That said, most of my work is shown in venues where it is mostly seen by an art world audience. There is a very positive side to this. As I said earlier, it matters tremendously what the debate and discourse in society is and how the people in the broad middle class view the key questions of the day. For example, at a time when religious fundamentalism, and in the US, Christian fundamentalism, is a huge question, how people think about issues like this matters. So, last summer, I made Literal Biblical Horror (http://dreadscott.net/biblical.html) to encourage people to think about what the world would be like if the bible were taken and applied literally and made the law of the land. While I hope that it is viewed by a range of people, mostly it will be seen by people who go to sculpture parks. But for the world I want to help bring into being, I refuse to let those who wish to keep the status quo have unchallenged access to my friends, colleagues, peers and fans.
8. Your work, which you describe as “Revolutionary Art — to propel history forward,” deals bluntly yet also metaphorically with so many critical issues: racism, patriotism, censorship, police brutality, war, historical revisionism, and more. In the spirit of an ongoing project of our own here at Artists Unite, we’d like to pose the question, “What is the most important thing on your mind right now?”
In a word, Revolution. In relation to this, the big thing I’m really grappling with is rupturing through the ceiling on peopleâ€™s dreams and engaging in dialog to help people think about a radically different future. Millions and millions of people are deeply worried, upset, opposed to and angered by where Bush has dragged the world. They don’t like the unending, unjust, illegal and immoral war for empire, complete with threat of war with Iran. They don’t like torture and the gutting of basic legal rights. They don’t like the attacks on science, where many kids can’t even learn about evolution. They donâ€™t like the assaults on abortion rights. They donâ€™t like people shot 50 times on their wedding day by NY cops. But many peopleâ€™s hopes are limited to a belief that in 2008 somehow this will all magically go away. And peoplesâ€™ hopes for the future have been channeled to a dream that perhaps we could get Obama or Hillary and that somehow these candidates share the same values, goals and morality that we hold dear. We desperately need to have loftier goals and have our sights set much higher. As part of contributing to this dialog, I recently made Let 100 Flowers Blossom, Let 100 Schools of Thought Contend (http://dreadscott.net/100Flowers.html). From the 1870s to the 1970s millions of people believed they could change the world and set out to do just that. This work looks at the past with an eye to the future. It consists of 100 photographs and 100 flowers in vases on shelves in front of each of the photographs. The photographs are images from the Paris Commune, the Russian Revolution and the Chinese revolutionâ€”revolutions where the proletariat held power and was attempting to lead all of humanity to a classless communist world. People all over the world donâ€™t have to live the way we are forced to now. To get to a brighter future people need to break out of the shackles that have been set on peoplesâ€™ sights. A brighter world is possible, and I would encourage people to engage with the writings and speeches of Bob Avakian as part of getting to that brighter world.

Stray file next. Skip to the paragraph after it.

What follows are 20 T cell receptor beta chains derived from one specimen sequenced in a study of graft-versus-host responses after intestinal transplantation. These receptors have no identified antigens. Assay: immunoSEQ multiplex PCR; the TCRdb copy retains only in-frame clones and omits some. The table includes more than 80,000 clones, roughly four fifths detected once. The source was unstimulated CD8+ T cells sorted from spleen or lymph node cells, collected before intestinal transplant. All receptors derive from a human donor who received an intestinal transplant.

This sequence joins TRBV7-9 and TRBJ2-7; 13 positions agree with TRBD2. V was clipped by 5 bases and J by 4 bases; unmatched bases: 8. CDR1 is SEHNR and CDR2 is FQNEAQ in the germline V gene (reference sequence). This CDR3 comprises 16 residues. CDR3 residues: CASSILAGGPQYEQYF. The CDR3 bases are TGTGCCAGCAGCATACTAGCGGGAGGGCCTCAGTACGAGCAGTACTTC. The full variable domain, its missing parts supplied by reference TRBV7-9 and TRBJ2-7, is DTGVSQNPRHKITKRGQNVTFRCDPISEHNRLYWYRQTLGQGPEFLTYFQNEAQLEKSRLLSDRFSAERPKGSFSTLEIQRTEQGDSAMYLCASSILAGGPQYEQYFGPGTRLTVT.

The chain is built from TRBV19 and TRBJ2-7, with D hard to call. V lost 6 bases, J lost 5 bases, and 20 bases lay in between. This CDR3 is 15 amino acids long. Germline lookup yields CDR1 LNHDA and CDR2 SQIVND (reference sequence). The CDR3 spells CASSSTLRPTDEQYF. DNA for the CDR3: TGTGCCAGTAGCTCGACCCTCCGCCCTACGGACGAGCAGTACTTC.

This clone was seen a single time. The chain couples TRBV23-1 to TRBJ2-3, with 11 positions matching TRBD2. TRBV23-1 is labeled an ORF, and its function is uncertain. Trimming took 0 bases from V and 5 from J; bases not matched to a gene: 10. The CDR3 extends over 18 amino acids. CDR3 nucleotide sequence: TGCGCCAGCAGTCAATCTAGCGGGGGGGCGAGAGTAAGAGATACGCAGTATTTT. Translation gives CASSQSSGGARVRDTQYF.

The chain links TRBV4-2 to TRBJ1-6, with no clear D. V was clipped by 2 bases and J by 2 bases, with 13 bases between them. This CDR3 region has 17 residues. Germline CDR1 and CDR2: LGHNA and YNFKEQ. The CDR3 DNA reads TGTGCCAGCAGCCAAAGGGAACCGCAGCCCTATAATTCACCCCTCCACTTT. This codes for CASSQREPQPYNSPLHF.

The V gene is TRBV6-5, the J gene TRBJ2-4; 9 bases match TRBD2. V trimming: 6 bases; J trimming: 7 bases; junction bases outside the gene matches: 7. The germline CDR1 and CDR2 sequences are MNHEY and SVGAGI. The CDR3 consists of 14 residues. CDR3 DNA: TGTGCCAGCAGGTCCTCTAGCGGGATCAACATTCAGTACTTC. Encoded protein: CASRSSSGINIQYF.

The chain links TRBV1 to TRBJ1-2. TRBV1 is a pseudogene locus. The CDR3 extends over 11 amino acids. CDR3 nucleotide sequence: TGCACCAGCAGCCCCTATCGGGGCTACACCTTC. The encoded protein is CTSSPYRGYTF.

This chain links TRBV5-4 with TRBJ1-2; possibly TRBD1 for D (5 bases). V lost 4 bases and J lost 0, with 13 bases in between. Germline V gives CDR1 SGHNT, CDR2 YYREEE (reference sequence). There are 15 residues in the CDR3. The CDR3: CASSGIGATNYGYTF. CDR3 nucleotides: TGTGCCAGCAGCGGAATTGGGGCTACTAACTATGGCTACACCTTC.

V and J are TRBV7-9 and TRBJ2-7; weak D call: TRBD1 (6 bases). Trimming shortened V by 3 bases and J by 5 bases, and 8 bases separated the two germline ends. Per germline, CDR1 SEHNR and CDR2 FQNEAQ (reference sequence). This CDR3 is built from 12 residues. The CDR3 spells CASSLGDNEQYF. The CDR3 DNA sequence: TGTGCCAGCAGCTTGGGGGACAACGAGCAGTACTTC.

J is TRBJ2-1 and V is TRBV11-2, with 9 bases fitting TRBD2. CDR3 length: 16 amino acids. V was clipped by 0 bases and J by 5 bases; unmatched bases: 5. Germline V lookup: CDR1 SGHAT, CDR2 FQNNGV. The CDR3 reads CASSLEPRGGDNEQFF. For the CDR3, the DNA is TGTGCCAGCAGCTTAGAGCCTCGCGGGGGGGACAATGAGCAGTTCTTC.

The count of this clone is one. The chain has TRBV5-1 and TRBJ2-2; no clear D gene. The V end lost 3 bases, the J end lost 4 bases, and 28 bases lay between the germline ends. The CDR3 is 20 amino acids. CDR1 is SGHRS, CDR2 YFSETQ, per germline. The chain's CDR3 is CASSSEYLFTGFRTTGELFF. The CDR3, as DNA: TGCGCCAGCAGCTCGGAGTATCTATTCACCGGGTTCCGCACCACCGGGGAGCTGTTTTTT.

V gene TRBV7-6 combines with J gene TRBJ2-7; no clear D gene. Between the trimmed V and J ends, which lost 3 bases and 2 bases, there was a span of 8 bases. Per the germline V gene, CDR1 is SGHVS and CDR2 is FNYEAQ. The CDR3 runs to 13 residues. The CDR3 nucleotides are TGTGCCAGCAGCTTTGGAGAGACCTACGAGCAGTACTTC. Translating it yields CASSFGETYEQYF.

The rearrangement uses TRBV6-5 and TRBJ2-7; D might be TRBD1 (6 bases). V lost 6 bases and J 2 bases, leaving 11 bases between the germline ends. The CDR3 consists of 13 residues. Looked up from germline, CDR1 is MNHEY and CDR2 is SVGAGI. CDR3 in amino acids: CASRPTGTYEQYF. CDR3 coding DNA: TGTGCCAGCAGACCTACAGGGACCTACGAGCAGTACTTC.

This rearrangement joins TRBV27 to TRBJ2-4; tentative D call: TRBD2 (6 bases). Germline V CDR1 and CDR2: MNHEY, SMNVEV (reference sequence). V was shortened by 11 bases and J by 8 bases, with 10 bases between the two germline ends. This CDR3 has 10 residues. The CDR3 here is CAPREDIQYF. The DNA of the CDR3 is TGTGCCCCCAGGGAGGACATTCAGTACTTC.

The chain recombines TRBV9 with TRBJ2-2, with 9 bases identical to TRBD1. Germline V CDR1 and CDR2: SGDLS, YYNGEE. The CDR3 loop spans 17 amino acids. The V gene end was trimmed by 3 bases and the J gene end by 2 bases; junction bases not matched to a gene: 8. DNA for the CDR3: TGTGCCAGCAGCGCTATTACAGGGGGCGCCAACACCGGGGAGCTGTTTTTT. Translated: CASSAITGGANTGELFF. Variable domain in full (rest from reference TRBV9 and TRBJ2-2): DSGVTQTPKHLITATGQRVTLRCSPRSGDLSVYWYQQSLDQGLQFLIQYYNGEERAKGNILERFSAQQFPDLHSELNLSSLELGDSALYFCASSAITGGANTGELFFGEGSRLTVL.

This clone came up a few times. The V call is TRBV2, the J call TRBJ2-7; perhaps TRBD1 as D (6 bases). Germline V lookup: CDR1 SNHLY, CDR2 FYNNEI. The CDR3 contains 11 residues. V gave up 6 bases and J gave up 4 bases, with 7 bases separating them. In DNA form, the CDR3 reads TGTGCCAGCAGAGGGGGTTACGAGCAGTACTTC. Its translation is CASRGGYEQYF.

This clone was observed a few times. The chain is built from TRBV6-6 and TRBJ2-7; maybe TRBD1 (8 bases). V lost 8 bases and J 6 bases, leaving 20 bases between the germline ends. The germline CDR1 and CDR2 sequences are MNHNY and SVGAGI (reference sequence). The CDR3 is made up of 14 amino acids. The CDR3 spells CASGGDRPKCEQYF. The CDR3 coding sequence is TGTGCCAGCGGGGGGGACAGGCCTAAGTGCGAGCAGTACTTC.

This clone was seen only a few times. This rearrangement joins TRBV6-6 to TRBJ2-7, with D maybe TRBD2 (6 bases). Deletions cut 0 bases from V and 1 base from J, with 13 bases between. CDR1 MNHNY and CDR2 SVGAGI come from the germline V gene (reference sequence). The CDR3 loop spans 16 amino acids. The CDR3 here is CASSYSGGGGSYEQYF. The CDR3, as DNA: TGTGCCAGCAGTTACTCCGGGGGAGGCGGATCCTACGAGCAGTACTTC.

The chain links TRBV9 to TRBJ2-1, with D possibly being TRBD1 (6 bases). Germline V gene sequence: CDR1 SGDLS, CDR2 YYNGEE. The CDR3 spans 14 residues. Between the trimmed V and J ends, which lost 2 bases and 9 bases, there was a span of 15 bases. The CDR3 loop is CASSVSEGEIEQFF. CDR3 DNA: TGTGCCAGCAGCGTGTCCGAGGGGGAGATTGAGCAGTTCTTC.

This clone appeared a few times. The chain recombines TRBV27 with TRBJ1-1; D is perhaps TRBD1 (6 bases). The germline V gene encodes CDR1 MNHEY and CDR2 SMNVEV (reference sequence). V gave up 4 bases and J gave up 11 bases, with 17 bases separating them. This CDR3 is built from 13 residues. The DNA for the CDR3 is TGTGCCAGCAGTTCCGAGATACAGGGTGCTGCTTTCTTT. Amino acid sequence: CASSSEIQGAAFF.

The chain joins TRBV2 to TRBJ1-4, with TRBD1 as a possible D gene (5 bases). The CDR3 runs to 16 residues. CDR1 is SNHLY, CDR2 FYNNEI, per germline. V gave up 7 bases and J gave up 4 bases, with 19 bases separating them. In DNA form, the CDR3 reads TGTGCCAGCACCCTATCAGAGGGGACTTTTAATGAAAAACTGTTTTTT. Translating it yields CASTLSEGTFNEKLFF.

image: Literal Biblical Horror, 2006, permanent outdoor installation at Franconia Sculpture Park in Minnesota